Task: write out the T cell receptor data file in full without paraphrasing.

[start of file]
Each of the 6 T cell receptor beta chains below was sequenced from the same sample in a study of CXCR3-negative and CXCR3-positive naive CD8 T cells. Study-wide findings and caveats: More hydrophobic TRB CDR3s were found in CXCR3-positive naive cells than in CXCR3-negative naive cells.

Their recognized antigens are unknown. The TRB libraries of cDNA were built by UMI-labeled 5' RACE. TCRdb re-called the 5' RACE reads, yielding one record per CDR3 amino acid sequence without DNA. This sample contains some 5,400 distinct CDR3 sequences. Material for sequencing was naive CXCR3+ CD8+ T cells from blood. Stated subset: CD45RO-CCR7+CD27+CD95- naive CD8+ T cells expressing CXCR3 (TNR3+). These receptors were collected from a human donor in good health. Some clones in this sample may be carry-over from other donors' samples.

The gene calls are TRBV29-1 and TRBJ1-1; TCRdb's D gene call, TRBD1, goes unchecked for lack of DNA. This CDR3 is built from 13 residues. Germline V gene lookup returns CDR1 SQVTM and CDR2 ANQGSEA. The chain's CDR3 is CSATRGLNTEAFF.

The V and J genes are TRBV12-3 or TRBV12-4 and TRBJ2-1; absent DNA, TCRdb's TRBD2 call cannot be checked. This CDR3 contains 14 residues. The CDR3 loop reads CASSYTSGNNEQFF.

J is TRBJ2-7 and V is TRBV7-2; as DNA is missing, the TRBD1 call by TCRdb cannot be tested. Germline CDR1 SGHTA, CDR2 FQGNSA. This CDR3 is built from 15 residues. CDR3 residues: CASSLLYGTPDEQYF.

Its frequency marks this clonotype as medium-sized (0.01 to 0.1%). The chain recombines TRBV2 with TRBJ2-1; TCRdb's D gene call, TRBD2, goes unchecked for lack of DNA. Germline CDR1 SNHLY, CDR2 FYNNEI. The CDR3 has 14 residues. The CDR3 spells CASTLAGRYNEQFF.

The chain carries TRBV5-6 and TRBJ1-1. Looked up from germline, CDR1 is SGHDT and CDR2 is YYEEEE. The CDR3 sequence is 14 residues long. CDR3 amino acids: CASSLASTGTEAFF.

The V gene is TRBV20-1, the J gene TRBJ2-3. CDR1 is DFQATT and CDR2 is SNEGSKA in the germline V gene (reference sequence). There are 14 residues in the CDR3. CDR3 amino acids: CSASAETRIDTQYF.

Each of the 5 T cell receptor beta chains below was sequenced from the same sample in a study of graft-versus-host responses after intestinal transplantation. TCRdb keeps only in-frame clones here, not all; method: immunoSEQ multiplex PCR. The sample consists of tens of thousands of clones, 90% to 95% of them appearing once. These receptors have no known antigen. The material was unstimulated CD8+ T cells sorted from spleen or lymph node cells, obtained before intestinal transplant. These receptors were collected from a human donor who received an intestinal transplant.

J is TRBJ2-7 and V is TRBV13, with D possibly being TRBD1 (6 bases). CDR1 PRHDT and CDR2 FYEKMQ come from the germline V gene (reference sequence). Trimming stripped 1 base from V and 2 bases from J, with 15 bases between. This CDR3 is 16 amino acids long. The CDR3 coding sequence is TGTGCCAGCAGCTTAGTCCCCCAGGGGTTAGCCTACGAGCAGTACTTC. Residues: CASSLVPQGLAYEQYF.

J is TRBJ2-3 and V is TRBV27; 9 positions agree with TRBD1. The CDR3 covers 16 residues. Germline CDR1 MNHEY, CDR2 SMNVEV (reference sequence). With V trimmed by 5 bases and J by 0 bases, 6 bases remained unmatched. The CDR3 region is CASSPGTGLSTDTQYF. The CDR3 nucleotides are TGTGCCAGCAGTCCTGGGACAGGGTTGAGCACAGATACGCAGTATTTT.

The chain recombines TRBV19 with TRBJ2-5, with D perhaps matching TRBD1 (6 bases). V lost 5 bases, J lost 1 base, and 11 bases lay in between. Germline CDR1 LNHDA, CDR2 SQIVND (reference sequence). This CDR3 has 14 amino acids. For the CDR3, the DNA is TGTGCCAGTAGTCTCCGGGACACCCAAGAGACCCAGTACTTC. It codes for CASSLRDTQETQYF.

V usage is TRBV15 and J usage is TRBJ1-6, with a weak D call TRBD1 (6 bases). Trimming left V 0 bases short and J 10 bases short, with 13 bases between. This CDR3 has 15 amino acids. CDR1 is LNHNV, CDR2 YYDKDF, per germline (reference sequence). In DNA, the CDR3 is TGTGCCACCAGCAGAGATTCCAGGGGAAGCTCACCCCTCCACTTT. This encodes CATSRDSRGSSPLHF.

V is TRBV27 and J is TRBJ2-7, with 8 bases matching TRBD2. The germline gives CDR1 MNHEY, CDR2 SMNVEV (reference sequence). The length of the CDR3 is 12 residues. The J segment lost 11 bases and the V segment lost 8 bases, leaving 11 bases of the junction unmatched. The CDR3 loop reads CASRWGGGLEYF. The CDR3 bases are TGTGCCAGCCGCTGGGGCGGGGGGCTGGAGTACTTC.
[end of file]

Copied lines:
Each of the 6 T cell receptor beta chains below was sequenced from the same sample in a study of CXCR3-negative and CXCR3-positive naive CD8 T cells. Study-wide findings and caveats: More hydrophobic TRB CDR3s were found in CXCR3-positive naive cells than in CXCR3-negative naive cells.

Their recognized antigens are unknown. The TRB libraries of cDNA were built by UMI-labeled 5' RACE. TCRdb re-called the 5' RACE reads, yielding one record per CDR3 amino acid sequence without DNA. This sample contains some 5,400 distinct CDR3 sequences. Material for sequencing was naive CXCR3+ CD8+ T cells from blood. Stated subset: CD45RO-CCR7+CD27+CD95- naive CD8+ T cells expressing CXCR3 (TNR3+). These receptors were collected from a human donor in good health. Some clones in this sample may be carry-over from other donors' samples.

The gene calls are TRBV29-1 and TRBJ1-1; TCRdb's D gene call, TRBD1, goes unchecked for lack of DNA. This CDR3 is built from 13 residues. Germline V gene lookup returns CDR1 SQVTM and CDR2 ANQGSEA. The chain's CDR3 is CSATRGLNTEAFF.

The V and J genes are TRBV12-3 or TRBV12-4 and TRBJ2-1; absent DNA, TCRdb's TRBD2 call cannot be checked. This CDR3 contains 14 residues. The CDR3 loop reads CASSYTSGNNEQFF.

J is TRBJ2-7 and V is TRBV7-2; as DNA is missing, the TRBD1 call by TCRdb cannot be tested. Germline CDR1 SGHTA, CDR2 FQGNSA. This CDR3 is built from 15 residues. CDR3 residues: CASSLLYGTPDEQYF.

Its frequency marks this clonotype as medium-sized (0.01 to 0.1%). The chain recombines TRBV2 with TRBJ2-1; TCRdb's D gene call, TRBD2, goes unchecked for lack of DNA. Germline CDR1 SNHLY, CDR2 FYNNEI. The CDR3 has 14 residues. The CDR3 spells CASTLAGRYNEQFF.

The chain carries TRBV5-6 and TRBJ1-1. Looked up from germline, CDR1 is SGHDT and CDR2 is YYEEEE. The CDR3 sequence is 14 residues long. CDR3 amino acids: CASSLASTGTEAFF.

The V gene is TRBV20-1, the J gene TRBJ2-3. CDR1 is DFQATT and CDR2 is SNEGSKA in the germline V gene (reference sequence). There are 14 residues in the CDR3. CDR3 amino acids: CSASAETRIDTQYF.

Each of the 5 T cell receptor beta chains below was sequenced from the same sample in a study of graft-versus-host responses after intestinal transplantation. TCRdb keeps only in-frame clones here, not all; method: immunoSEQ multiplex PCR. The sample consists of tens of thousands of clones, 90% to 95% of them appearing once. These receptors have no known antigen. The material was unstimulated CD8+ T cells sorted from spleen or lymph node cells, obtained before intestinal transplant. These receptors were collected from a human donor who received an intestinal transplant.

J is TRBJ2-7 and V is TRBV13, with D possibly being TRBD1 (6 bases). CDR1 PRHDT and CDR2 FYEKMQ come from the germline V gene (reference sequence). Trimming stripped 1 base from V and 2 bases from J, with 15 bases between. This CDR3 is 16 amino acids long. The CDR3 coding sequence is TGTGCCAGCAGCTTAGTCCCCCAGGGGTTAGCCTACGAGCAGTACTTC. Residues: CASSLVPQGLAYEQYF.

J is TRBJ2-3 and V is TRBV27; 9 positions agree with TRBD1. The CDR3 covers 16 residues. Germline CDR1 MNHEY, CDR2 SMNVEV (reference sequence). With V trimmed by 5 bases and J by 0 bases, 6 bases remained unmatched. The CDR3 region is CASSPGTGLSTDTQYF. The CDR3 nucleotides are TGTGCCAGCAGTCCTGGGACAGGGTTGAGCACAGATACGCAGTATTTT.

The chain recombines TRBV19 with TRBJ2-5, with D perhaps matching TRBD1 (6 bases). V lost 5 bases, J lost 1 base, and 11 bases lay in between. Germline CDR1 LNHDA, CDR2 SQIVND (reference sequence). This CDR3 has 14 amino acids. For the CDR3, the DNA is TGTGCCAGTAGTCTCCGGGACACCCAAGAGACCCAGTACTTC. It codes for CASSLRDTQETQYF.

V usage is TRBV15 and J usage is TRBJ1-6, with a weak D call TRBD1 (6 bases). Trimming left V 0 bases short and J 10 bases short, with 13 bases between. This CDR3 has 15 amino acids. CDR1 is LNHNV, CDR2 YYDKDF, per germline (reference sequence). In DNA, the CDR3 is TGTGCCACCAGCAGAGATTCCAGGGGAAGCTCACCCCTCCACTTT. This encodes CATSRDSRGSSPLHF.

V is TRBV27 and J is TRBJ2-7, with 8 bases matching TRBD2. The germline gives CDR1 MNHEY, CDR2 SMNVEV (reference sequence). The length of the CDR3 is 12 residues. The J segment lost 11 bases and the V segment lost 8 bases, leaving 11 bases of the junction unmatched. The CDR3 loop reads CASRWGGGLEYF. The CDR3 bases are TGTGCCAGCCGCTGGGGCGGGGGGCTGGAGTACTTC.